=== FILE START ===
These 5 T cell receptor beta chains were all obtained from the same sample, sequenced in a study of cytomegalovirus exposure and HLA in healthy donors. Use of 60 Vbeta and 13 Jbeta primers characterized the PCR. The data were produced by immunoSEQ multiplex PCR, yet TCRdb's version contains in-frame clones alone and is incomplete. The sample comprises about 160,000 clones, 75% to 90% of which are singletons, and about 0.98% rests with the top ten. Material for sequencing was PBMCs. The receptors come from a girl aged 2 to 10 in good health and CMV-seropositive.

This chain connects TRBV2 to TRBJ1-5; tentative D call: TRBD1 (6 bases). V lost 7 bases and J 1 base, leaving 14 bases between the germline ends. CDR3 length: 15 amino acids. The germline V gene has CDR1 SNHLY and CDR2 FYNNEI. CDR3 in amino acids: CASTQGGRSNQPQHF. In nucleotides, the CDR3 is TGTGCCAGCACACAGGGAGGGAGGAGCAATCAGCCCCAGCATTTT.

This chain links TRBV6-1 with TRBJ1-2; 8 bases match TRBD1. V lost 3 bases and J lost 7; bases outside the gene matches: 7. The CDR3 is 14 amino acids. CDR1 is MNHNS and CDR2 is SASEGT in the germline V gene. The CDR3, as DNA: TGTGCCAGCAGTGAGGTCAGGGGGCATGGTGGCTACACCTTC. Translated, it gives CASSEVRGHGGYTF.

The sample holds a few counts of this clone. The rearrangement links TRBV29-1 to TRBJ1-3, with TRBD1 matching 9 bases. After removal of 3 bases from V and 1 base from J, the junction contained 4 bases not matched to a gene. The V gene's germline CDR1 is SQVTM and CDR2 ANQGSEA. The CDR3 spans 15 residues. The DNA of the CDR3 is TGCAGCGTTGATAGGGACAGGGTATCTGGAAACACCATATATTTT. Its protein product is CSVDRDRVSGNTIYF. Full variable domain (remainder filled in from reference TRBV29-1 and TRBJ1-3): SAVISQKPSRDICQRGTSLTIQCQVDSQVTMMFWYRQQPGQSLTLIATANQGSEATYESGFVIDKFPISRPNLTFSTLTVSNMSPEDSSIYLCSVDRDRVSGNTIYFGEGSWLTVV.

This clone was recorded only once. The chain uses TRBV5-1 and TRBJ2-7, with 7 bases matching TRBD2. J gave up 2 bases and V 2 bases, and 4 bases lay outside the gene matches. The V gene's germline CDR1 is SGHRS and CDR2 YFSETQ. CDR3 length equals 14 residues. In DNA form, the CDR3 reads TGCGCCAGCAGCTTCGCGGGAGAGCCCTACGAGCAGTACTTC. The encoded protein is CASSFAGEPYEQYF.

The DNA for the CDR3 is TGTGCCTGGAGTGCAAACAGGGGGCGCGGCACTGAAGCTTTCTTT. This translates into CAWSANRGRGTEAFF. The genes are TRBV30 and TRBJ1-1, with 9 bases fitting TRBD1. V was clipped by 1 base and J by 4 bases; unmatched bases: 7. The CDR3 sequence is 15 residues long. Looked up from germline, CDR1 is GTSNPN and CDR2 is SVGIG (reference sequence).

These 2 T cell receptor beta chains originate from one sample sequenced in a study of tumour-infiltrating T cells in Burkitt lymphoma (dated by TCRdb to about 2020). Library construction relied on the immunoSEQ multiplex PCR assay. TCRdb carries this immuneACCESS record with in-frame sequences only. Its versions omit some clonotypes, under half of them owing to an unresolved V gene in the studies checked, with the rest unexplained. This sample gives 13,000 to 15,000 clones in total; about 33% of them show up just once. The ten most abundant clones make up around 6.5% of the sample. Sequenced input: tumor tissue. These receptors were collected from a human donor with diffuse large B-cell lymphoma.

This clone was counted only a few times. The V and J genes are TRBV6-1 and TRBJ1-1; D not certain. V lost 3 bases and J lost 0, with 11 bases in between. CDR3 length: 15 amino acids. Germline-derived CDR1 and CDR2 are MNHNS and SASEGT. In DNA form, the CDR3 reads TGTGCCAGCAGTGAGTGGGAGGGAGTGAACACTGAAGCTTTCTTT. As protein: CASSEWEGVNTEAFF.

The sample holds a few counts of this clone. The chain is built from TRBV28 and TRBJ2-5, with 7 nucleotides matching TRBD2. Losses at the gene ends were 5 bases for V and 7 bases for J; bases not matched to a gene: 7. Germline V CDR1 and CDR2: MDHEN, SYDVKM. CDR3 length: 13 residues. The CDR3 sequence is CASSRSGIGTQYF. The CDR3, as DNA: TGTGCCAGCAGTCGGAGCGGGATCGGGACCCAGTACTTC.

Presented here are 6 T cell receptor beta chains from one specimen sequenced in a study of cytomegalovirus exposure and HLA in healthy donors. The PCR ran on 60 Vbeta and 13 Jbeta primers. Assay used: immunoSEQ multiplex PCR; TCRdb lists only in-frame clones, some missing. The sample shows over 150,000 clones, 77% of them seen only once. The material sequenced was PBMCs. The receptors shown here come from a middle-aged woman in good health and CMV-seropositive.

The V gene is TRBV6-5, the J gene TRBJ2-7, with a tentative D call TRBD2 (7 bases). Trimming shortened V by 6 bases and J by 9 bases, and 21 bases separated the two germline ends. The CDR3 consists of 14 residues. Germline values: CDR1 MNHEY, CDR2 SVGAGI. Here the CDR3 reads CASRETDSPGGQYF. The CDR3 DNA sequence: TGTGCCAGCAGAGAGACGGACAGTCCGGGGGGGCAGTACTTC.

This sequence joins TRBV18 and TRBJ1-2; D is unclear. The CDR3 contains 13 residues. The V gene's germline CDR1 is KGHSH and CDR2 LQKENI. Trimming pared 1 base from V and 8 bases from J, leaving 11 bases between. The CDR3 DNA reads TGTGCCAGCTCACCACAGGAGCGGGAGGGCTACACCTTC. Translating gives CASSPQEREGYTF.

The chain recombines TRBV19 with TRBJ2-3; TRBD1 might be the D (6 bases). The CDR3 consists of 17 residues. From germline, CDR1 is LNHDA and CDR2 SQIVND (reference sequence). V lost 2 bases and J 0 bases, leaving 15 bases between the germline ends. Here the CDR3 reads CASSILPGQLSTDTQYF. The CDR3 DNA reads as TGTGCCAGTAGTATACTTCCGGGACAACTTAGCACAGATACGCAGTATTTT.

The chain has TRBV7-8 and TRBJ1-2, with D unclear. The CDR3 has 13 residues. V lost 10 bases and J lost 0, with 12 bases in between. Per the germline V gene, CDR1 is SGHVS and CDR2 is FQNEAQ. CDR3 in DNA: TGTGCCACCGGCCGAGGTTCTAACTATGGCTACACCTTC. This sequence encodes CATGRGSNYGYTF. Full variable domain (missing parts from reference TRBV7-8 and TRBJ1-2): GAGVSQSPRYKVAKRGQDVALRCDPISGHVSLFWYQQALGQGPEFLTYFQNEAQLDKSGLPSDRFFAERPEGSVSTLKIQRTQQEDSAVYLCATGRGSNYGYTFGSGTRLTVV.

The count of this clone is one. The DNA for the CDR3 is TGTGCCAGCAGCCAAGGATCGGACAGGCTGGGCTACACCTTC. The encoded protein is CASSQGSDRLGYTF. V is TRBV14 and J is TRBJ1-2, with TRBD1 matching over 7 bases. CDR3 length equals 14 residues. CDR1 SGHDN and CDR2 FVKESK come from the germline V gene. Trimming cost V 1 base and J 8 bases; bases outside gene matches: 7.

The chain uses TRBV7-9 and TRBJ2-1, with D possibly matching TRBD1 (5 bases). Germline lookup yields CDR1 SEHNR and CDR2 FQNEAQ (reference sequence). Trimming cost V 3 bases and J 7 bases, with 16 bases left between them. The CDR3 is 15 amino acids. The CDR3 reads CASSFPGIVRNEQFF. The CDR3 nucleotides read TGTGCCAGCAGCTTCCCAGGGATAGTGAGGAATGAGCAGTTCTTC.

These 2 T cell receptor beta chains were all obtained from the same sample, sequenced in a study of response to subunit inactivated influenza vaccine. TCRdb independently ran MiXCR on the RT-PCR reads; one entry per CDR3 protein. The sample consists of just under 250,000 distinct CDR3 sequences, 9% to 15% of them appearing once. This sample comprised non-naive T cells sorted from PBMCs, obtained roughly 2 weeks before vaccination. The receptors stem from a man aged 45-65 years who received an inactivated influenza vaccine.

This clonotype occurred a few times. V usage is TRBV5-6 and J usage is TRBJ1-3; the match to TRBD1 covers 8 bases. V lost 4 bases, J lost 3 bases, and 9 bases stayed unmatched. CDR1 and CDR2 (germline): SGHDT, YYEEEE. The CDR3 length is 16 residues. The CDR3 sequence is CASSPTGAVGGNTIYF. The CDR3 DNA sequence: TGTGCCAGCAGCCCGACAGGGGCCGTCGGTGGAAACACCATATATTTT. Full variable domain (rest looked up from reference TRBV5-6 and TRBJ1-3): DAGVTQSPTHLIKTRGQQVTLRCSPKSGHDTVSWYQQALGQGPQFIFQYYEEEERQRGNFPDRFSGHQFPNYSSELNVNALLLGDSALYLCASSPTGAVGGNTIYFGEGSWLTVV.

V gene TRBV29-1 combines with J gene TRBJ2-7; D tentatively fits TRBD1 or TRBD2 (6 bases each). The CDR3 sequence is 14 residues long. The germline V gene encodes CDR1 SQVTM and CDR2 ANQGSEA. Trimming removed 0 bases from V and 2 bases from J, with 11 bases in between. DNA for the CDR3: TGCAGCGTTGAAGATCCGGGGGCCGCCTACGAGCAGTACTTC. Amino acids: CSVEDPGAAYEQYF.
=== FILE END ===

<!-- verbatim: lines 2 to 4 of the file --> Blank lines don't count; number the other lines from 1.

This chain connects TRBV2 to TRBJ1-5; tentative D call: TRBD1 (6 bases). V lost 7 bases and J 1 base, leaving 14 bases between the germline ends. CDR3 length: 15 amino acids. The germline V gene has CDR1 SNHLY and CDR2 FYNNEI. CDR3 in amino acids: CASTQGGRSNQPQHF. In nucleotides, the CDR3 is TGTGCCAGCACACAGGGAGGGAGGAGCAATCAGCCCCAGCATTTT.

This chain links TRBV6-1 with TRBJ1-2; 8 bases match TRBD1. V lost 3 bases and J lost 7; bases outside the gene matches: 7. The CDR3 is 14 amino acids. CDR1 is MNHNS and CDR2 is SASEGT in the germline V gene. The CDR3, as DNA: TGTGCCAGCAGTGAGGTCAGGGGGCATGGTGGCTACACCTTC. Translated, it gives CASSEVRGHGGYTF.

The sample holds a few counts of this clone. The rearrangement links TRBV29-1 to TRBJ1-3, with TRBD1 matching 9 bases. After removal of 3 bases from V and 1 base from J, the junction contained 4 bases not matched to a gene. The V gene's germline CDR1 is SQVTM and CDR2 ANQGSEA. The CDR3 spans 15 residues. The DNA of the CDR3 is TGCAGCGTTGATAGGGACAGGGTATCTGGAAACACCATATATTTT. Its protein product is CSVDRDRVSGNTIYF. Full variable domain (remainder filled in from reference TRBV29-1 and TRBJ1-3): SAVISQKPSRDICQRGTSLTIQCQVDSQVTMMFWYRQQPGQSLTLIATANQGSEATYESGFVIDKFPISRPNLTFSTLTVSNMSPEDSSIYLCSVDRDRVSGNTIYFGEGSWLTVV.